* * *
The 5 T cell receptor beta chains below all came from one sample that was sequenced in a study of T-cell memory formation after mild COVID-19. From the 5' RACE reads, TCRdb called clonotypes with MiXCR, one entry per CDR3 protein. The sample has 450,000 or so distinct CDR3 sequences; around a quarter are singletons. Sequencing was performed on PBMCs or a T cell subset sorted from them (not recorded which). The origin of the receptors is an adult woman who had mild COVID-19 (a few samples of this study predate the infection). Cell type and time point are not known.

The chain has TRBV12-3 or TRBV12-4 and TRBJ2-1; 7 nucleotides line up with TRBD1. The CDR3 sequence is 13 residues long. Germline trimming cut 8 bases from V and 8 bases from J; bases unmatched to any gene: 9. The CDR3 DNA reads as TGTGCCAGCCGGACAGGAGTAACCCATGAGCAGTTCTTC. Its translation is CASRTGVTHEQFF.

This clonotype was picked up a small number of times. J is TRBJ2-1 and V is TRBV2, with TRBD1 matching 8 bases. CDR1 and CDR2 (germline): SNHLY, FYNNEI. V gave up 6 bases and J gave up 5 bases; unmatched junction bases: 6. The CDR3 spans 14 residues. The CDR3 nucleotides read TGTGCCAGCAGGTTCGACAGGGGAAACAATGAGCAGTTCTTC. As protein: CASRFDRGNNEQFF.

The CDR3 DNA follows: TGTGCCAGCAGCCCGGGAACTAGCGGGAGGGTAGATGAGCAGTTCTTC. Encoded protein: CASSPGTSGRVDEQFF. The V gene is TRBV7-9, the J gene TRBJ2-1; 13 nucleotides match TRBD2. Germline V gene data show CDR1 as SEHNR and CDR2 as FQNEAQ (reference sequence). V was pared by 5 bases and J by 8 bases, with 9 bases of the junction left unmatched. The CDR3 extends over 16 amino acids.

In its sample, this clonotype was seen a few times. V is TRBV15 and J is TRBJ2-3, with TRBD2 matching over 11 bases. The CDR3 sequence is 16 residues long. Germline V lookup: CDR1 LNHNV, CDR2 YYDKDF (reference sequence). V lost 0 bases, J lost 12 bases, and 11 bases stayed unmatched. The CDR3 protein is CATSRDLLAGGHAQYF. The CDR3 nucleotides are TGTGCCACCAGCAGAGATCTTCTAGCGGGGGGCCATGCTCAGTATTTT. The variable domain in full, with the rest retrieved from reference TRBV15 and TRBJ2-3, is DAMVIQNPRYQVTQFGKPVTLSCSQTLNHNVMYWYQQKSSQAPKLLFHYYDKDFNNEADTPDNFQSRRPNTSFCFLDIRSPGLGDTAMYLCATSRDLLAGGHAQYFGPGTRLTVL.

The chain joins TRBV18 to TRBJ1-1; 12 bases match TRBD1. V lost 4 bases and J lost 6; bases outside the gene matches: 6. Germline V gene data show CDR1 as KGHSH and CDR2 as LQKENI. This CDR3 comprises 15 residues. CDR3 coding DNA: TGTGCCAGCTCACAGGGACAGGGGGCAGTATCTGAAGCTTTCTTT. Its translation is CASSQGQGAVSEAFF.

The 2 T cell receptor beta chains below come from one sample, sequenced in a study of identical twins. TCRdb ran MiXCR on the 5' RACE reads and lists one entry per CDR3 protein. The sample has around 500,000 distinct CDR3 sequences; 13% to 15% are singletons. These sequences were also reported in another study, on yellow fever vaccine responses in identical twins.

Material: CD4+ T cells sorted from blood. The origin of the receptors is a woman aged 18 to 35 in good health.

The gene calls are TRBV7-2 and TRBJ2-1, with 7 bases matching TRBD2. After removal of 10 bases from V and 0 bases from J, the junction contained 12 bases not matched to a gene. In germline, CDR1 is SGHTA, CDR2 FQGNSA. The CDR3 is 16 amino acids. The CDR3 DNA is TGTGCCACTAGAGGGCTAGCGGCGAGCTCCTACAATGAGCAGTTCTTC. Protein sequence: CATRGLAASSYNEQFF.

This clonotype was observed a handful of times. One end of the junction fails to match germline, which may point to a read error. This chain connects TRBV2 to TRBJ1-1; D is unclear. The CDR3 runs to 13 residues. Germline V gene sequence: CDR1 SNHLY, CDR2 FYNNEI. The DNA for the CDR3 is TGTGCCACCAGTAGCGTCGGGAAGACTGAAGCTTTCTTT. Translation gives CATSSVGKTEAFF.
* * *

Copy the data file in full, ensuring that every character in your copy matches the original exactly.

The 5 T cell receptor beta chains below all came from one sample that was sequenced in a study of T-cell memory formation after mild COVID-19. From the 5' RACE reads, TCRdb called clonotypes with MiXCR, one entry per CDR3 protein. The sample has 450,000 or so distinct CDR3 sequences; around a quarter are singletons. Sequencing was performed on PBMCs or a T cell subset sorted from them (not recorded which). The origin of the receptors is an adult woman who had mild COVID-19 (a few samples of this study predate the infection). Cell type and time point are not known.

The chain has TRBV12-3 or TRBV12-4 and TRBJ2-1; 7 nucleotides line up with TRBD1. The CDR3 sequence is 13 residues long. Germline trimming cut 8 bases from V and 8 bases from J; bases unmatched to any gene: 9. The CDR3 DNA reads as TGTGCCAGCCGGACAGGAGTAACCCATGAGCAGTTCTTC. Its translation is CASRTGVTHEQFF.

This clonotype was picked up a small number of times. J is TRBJ2-1 and V is TRBV2, with TRBD1 matching 8 bases. CDR1 and CDR2 (germline): SNHLY, FYNNEI. V gave up 6 bases and J gave up 5 bases; unmatched junction bases: 6. The CDR3 spans 14 residues. The CDR3 nucleotides read TGTGCCAGCAGGTTCGACAGGGGAAACAATGAGCAGTTCTTC. As protein: CASRFDRGNNEQFF.

The CDR3 DNA follows: TGTGCCAGCAGCCCGGGAACTAGCGGGAGGGTAGATGAGCAGTTCTTC. Encoded protein: CASSPGTSGRVDEQFF. The V gene is TRBV7-9, the J gene TRBJ2-1; 13 nucleotides match TRBD2. Germline V gene data show CDR1 as SEHNR and CDR2 as FQNEAQ (reference sequence). V was pared by 5 bases and J by 8 bases, with 9 bases of the junction left unmatched. The CDR3 extends over 16 amino acids.

In its sample, this clonotype was seen a few times. V is TRBV15 and J is TRBJ2-3, with TRBD2 matching over 11 bases. The CDR3 sequence is 16 residues long. Germline V lookup: CDR1 LNHNV, CDR2 YYDKDF (reference sequence). V lost 0 bases, J lost 12 bases, and 11 bases stayed unmatched. The CDR3 protein is CATSRDLLAGGHAQYF. The CDR3 nucleotides are TGTGCCACCAGCAGAGATCTTCTAGCGGGGGGCCATGCTCAGTATTTT. The variable domain in full, with the rest retrieved from reference TRBV15 and TRBJ2-3, is DAMVIQNPRYQVTQFGKPVTLSCSQTLNHNVMYWYQQKSSQAPKLLFHYYDKDFNNEADTPDNFQSRRPNTSFCFLDIRSPGLGDTAMYLCATSRDLLAGGHAQYFGPGTRLTVL.

The chain joins TRBV18 to TRBJ1-1; 12 bases match TRBD1. V lost 4 bases and J lost 6; bases outside the gene matches: 6. Germline V gene data show CDR1 as KGHSH and CDR2 as LQKENI. This CDR3 comprises 15 residues. CDR3 coding DNA: TGTGCCAGCTCACAGGGACAGGGGGCAGTATCTGAAGCTTTCTTT. Its translation is CASSQGQGAVSEAFF.

The 2 T cell receptor beta chains below come from one sample, sequenced in a study of identical twins. TCRdb ran MiXCR on the 5' RACE reads and lists one entry per CDR3 protein. The sample has around 500,000 distinct CDR3 sequences; 13% to 15% are singletons. These sequences were also reported in another study, on yellow fever vaccine responses in identical twins.

Material: CD4+ T cells sorted from blood. The origin of the receptors is a woman aged 18 to 35 in good health.

The gene calls are TRBV7-2 and TRBJ2-1, with 7 bases matching TRBD2. After removal of 10 bases from V and 0 bases from J, the junction contained 12 bases not matched to a gene. In germline, CDR1 is SGHTA, CDR2 FQGNSA. The CDR3 is 16 amino acids. The CDR3 DNA is TGTGCCACTAGAGGGCTAGCGGCGAGCTCCTACAATGAGCAGTTCTTC. Protein sequence: CATRGLAASSYNEQFF.

This clonotype was observed a handful of times. One end of the junction fails to match germline, which may point to a read error. This chain connects TRBV2 to TRBJ1-1; D is unclear. The CDR3 runs to 13 residues. Germline V gene sequence: CDR1 SNHLY, CDR2 FYNNEI. The DNA for the CDR3 is TGTGCCACCAGTAGCGTCGGGAAGACTGAAGCTTTCTTT. Translation gives CATSSVGKTEAFF.